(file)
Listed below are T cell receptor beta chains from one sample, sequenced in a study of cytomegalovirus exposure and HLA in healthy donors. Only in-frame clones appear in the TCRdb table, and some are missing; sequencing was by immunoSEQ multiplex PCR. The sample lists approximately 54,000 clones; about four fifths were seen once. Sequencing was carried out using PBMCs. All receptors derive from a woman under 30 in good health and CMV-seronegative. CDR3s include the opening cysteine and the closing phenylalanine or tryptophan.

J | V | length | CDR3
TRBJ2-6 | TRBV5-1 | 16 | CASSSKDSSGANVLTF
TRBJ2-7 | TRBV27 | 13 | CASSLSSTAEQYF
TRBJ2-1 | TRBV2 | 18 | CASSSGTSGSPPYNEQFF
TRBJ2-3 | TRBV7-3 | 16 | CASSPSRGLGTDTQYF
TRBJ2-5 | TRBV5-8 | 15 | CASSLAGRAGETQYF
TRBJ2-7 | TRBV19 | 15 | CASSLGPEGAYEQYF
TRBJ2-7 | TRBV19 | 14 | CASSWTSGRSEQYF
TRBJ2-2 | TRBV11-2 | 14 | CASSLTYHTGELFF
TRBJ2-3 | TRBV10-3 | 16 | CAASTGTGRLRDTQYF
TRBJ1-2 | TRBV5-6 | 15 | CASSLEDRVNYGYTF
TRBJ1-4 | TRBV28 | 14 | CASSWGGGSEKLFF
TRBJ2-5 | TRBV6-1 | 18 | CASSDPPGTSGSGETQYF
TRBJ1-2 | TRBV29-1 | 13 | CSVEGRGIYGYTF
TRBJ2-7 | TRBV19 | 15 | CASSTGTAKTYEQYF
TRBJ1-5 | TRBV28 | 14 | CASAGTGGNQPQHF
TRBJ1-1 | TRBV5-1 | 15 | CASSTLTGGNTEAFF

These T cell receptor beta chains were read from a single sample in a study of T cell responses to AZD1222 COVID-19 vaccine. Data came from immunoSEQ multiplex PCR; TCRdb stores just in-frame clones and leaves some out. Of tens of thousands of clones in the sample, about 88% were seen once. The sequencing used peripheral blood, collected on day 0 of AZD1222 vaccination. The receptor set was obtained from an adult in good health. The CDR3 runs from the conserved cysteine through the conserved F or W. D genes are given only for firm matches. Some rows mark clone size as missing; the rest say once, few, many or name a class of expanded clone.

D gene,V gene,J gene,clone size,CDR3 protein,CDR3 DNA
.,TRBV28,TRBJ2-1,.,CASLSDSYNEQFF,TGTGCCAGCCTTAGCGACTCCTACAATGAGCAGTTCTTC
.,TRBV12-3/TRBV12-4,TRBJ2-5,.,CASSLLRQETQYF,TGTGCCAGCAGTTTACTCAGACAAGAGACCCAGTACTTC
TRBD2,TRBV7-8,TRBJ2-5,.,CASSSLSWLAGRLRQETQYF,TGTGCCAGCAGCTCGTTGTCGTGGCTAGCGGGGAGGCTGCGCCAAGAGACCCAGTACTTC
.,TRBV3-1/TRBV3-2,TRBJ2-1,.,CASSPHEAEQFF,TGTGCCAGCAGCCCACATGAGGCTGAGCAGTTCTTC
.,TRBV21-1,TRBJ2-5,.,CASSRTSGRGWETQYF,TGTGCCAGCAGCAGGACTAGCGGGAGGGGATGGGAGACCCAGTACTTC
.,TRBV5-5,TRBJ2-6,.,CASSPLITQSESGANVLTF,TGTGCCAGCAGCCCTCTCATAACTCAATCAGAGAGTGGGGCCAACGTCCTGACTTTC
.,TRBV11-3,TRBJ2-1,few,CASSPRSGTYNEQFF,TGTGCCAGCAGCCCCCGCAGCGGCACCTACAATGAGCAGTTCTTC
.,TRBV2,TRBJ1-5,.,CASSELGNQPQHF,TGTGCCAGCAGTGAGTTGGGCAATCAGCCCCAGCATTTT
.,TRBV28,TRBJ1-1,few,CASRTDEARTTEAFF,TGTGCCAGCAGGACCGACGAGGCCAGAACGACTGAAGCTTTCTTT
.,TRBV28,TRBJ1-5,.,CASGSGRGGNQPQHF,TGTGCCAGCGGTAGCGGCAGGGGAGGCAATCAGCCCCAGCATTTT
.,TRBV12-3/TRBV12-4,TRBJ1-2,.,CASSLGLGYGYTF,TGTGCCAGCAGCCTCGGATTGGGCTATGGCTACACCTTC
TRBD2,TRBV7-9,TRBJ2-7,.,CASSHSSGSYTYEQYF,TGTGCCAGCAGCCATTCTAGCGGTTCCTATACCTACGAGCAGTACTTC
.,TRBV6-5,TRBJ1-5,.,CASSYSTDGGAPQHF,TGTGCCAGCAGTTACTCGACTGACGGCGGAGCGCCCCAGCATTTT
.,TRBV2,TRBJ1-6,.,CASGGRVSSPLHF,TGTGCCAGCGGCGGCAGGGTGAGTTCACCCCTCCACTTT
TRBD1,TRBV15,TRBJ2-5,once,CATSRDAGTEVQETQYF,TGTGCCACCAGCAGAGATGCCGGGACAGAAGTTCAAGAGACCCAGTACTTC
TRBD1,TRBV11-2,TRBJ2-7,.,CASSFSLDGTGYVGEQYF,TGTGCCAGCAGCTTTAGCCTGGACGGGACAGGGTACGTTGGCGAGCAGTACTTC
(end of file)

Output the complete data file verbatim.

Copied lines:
Listed below are T cell receptor beta chains from one sample, sequenced in a study of cytomegalovirus exposure and HLA in healthy donors. Only in-frame clones appear in the TCRdb table, and some are missing; sequencing was by immunoSEQ multiplex PCR. The sample lists approximately 54,000 clones; about four fifths were seen once. Sequencing was carried out using PBMCs. All receptors derive from a woman under 30 in good health and CMV-seronegative. CDR3s include the opening cysteine and the closing phenylalanine or tryptophan.

J | V | length | CDR3
TRBJ2-6 | TRBV5-1 | 16 | CASSSKDSSGANVLTF
TRBJ2-7 | TRBV27 | 13 | CASSLSSTAEQYF
TRBJ2-1 | TRBV2 | 18 | CASSSGTSGSPPYNEQFF
TRBJ2-3 | TRBV7-3 | 16 | CASSPSRGLGTDTQYF
TRBJ2-5 | TRBV5-8 | 15 | CASSLAGRAGETQYF
TRBJ2-7 | TRBV19 | 15 | CASSLGPEGAYEQYF
TRBJ2-7 | TRBV19 | 14 | CASSWTSGRSEQYF
TRBJ2-2 | TRBV11-2 | 14 | CASSLTYHTGELFF
TRBJ2-3 | TRBV10-3 | 16 | CAASTGTGRLRDTQYF
TRBJ1-2 | TRBV5-6 | 15 | CASSLEDRVNYGYTF
TRBJ1-4 | TRBV28 | 14 | CASSWGGGSEKLFF
TRBJ2-5 | TRBV6-1 | 18 | CASSDPPGTSGSGETQYF
TRBJ1-2 | TRBV29-1 | 13 | CSVEGRGIYGYTF
TRBJ2-7 | TRBV19 | 15 | CASSTGTAKTYEQYF
TRBJ1-5 | TRBV28 | 14 | CASAGTGGNQPQHF
TRBJ1-1 | TRBV5-1 | 15 | CASSTLTGGNTEAFF

These T cell receptor beta chains were read from a single sample in a study of T cell responses to AZD1222 COVID-19 vaccine. Data came from immunoSEQ multiplex PCR; TCRdb stores just in-frame clones and leaves some out. Of tens of thousands of clones in the sample, about 88% were seen once. The sequencing used peripheral blood, collected on day 0 of AZD1222 vaccination. The receptor set was obtained from an adult in good health. The CDR3 runs from the conserved cysteine through the conserved F or W. D genes are given only for firm matches. Some rows mark clone size as missing; the rest say once, few, many or name a class of expanded clone.

D gene,V gene,J gene,clone size,CDR3 protein,CDR3 DNA
.,TRBV28,TRBJ2-1,.,CASLSDSYNEQFF,TGTGCCAGCCTTAGCGACTCCTACAATGAGCAGTTCTTC
.,TRBV12-3/TRBV12-4,TRBJ2-5,.,CASSLLRQETQYF,TGTGCCAGCAGTTTACTCAGACAAGAGACCCAGTACTTC
TRBD2,TRBV7-8,TRBJ2-5,.,CASSSLSWLAGRLRQETQYF,TGTGCCAGCAGCTCGTTGTCGTGGCTAGCGGGGAGGCTGCGCCAAGAGACCCAGTACTTC
.,TRBV3-1/TRBV3-2,TRBJ2-1,.,CASSPHEAEQFF,TGTGCCAGCAGCCCACATGAGGCTGAGCAGTTCTTC
.,TRBV21-1,TRBJ2-5,.,CASSRTSGRGWETQYF,TGTGCCAGCAGCAGGACTAGCGGGAGGGGATGGGAGACCCAGTACTTC
.,TRBV5-5,TRBJ2-6,.,CASSPLITQSESGANVLTF,TGTGCCAGCAGCCCTCTCATAACTCAATCAGAGAGTGGGGCCAACGTCCTGACTTTC
.,TRBV11-3,TRBJ2-1,few,CASSPRSGTYNEQFF,TGTGCCAGCAGCCCCCGCAGCGGCACCTACAATGAGCAGTTCTTC
.,TRBV2,TRBJ1-5,.,CASSELGNQPQHF,TGTGCCAGCAGTGAGTTGGGCAATCAGCCCCAGCATTTT
.,TRBV28,TRBJ1-1,few,CASRTDEARTTEAFF,TGTGCCAGCAGGACCGACGAGGCCAGAACGACTGAAGCTTTCTTT
.,TRBV28,TRBJ1-5,.,CASGSGRGGNQPQHF,TGTGCCAGCGGTAGCGGCAGGGGAGGCAATCAGCCCCAGCATTTT
.,TRBV12-3/TRBV12-4,TRBJ1-2,.,CASSLGLGYGYTF,TGTGCCAGCAGCCTCGGATTGGGCTATGGCTACACCTTC
TRBD2,TRBV7-9,TRBJ2-7,.,CASSHSSGSYTYEQYF,TGTGCCAGCAGCCATTCTAGCGGTTCCTATACCTACGAGCAGTACTTC
.,TRBV6-5,TRBJ1-5,.,CASSYSTDGGAPQHF,TGTGCCAGCAGTTACTCGACTGACGGCGGAGCGCCCCAGCATTTT
.,TRBV2,TRBJ1-6,.,CASGGRVSSPLHF,TGTGCCAGCGGCGGCAGGGTGAGTTCACCCCTCCACTTT
TRBD1,TRBV15,TRBJ2-5,once,CATSRDAGTEVQETQYF,TGTGCCACCAGCAGAGATGCCGGGACAGAAGTTCAAGAGACCCAGTACTTC
TRBD1,TRBV11-2,TRBJ2-7,.,CASSFSLDGTGYVGEQYF,TGTGCCAGCAGCTTTAGCCTGGACGGGACAGGGTACGTTGGCGAGCAGTACTTC